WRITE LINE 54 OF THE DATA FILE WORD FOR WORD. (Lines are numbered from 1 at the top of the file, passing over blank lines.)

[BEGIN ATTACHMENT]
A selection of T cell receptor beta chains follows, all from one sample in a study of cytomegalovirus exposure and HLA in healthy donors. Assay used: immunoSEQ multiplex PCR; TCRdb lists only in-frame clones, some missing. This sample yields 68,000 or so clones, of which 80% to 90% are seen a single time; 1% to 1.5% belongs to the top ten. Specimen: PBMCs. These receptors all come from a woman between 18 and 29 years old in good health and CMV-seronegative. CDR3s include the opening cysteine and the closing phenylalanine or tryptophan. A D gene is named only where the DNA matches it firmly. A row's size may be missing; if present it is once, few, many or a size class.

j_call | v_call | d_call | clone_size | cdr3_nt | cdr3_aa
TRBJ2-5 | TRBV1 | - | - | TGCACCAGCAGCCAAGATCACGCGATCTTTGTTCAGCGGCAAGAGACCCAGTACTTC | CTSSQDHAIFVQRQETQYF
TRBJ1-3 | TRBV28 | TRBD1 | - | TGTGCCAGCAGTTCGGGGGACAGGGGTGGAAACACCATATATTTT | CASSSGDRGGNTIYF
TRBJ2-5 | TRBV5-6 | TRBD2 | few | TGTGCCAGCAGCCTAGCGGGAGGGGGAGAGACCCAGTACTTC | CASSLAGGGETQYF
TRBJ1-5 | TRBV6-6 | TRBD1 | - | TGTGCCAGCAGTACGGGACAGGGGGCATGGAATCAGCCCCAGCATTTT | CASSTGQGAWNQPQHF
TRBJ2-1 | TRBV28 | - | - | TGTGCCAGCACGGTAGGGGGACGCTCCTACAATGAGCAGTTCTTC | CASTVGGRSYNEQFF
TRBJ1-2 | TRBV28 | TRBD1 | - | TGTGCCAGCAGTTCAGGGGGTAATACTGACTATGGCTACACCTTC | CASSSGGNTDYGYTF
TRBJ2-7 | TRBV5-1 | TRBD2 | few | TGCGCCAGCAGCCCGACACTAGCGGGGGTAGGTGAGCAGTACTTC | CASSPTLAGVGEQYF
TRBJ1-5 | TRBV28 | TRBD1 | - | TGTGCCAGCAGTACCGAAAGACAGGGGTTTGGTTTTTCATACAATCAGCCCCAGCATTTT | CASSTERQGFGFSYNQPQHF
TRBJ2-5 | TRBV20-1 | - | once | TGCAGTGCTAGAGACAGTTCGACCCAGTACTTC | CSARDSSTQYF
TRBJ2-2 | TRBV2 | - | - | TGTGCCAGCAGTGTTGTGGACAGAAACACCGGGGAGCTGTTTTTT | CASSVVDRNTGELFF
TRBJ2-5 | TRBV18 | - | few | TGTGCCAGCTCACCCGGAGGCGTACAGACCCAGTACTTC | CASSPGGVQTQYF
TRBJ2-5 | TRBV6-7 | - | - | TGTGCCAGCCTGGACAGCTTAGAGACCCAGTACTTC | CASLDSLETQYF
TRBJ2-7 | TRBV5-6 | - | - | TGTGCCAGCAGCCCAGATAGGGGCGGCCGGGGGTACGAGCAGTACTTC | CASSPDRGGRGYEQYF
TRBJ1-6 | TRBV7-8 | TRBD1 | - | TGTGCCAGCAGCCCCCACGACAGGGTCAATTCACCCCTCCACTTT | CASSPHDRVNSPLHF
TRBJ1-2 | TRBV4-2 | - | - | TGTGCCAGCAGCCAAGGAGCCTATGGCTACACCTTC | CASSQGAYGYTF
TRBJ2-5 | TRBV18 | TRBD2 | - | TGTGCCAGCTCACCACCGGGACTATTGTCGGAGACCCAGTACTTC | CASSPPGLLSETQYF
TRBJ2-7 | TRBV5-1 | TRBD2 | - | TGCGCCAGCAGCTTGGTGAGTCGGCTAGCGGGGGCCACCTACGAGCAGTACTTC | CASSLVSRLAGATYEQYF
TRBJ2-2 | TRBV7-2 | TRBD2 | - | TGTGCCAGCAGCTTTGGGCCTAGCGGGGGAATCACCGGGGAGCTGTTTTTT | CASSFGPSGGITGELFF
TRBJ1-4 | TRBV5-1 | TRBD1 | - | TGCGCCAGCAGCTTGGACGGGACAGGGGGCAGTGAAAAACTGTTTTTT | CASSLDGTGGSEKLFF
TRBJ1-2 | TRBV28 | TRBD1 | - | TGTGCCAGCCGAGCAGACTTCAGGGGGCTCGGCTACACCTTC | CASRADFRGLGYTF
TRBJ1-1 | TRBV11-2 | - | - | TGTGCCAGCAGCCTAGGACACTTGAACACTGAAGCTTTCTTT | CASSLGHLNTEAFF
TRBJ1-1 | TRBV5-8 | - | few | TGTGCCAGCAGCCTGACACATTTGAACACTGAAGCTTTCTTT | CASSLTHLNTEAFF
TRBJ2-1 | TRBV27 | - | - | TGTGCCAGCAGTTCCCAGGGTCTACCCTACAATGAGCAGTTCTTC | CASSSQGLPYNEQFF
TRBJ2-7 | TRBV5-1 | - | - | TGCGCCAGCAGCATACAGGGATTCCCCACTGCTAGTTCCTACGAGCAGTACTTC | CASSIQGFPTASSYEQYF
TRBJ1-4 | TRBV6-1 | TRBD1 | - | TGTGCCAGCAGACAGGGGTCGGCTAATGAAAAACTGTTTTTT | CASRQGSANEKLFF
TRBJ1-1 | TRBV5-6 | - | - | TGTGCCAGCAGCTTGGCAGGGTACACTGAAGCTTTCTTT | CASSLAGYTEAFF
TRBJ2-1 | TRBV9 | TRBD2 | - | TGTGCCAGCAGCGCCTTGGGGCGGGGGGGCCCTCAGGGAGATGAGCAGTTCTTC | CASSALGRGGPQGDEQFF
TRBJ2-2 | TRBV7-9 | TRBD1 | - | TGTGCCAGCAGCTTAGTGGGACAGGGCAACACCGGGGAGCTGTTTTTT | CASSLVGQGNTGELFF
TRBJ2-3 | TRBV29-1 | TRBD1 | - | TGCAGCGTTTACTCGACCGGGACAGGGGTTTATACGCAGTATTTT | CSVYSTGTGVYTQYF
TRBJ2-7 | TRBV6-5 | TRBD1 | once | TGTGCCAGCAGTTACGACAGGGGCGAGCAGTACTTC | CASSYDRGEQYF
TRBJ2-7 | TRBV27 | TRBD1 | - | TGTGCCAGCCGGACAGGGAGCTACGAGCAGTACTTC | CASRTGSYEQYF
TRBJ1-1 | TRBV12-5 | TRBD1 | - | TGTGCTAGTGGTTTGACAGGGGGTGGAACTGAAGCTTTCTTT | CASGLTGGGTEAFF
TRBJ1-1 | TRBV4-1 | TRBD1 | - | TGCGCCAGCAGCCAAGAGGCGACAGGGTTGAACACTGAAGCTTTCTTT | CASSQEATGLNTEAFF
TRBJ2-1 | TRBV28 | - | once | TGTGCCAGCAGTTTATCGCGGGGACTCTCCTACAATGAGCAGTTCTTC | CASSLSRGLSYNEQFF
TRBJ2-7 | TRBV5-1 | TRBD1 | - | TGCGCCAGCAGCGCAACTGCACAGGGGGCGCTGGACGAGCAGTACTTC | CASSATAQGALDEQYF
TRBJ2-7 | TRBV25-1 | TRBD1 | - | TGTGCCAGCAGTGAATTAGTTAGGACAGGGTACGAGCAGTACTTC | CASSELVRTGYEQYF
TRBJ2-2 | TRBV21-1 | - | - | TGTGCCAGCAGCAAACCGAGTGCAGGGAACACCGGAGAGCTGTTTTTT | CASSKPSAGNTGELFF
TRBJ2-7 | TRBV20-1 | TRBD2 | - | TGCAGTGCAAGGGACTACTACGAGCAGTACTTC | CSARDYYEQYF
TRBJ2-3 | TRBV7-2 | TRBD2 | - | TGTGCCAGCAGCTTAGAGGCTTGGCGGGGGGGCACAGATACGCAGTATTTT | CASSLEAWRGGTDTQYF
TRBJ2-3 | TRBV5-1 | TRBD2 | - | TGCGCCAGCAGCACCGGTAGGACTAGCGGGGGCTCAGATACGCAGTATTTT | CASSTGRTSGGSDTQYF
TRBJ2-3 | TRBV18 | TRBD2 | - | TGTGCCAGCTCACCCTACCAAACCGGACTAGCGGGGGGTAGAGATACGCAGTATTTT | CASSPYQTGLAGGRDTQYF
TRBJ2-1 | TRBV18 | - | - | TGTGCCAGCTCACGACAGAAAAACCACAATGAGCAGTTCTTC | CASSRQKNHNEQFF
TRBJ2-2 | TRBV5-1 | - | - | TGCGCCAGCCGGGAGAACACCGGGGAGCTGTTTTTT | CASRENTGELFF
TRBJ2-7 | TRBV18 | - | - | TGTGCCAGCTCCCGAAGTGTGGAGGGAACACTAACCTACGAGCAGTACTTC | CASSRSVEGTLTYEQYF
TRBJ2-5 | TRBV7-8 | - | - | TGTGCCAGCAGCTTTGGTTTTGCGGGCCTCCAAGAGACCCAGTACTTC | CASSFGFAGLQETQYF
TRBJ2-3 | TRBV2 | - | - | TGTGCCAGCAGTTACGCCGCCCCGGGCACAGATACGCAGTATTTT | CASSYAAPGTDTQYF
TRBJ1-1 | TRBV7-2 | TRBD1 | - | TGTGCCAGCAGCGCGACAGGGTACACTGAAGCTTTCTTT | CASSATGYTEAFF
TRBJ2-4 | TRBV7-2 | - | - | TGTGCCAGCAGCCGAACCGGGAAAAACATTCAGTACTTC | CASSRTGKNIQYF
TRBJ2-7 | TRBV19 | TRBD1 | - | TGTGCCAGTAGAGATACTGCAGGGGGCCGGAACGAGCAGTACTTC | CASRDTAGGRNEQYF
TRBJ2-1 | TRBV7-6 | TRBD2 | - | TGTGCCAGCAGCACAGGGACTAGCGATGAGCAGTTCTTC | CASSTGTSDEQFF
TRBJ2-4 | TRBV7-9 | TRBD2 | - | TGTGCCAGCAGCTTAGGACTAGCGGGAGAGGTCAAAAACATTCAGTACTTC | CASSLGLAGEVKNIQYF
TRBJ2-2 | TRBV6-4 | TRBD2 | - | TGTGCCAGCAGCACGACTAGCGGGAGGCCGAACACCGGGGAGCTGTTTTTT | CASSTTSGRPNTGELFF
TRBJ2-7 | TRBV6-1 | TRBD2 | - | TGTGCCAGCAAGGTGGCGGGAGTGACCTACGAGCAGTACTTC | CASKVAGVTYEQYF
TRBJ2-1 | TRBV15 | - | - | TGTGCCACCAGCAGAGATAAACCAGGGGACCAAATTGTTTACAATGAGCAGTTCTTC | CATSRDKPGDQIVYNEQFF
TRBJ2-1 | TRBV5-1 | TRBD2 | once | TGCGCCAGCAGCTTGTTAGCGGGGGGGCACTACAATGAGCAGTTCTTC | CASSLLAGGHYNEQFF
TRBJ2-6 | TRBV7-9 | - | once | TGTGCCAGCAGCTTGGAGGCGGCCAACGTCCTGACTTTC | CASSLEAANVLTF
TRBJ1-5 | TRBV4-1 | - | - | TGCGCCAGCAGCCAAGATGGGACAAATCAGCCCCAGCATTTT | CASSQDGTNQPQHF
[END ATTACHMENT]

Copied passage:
TRBJ2-2 | TRBV6-4 | TRBD2 | - | TGTGCCAGCAGCACGACTAGCGGGAGGCCGAACACCGGGGAGCTGTTTTTT | CASSTTSGRPNTGELFF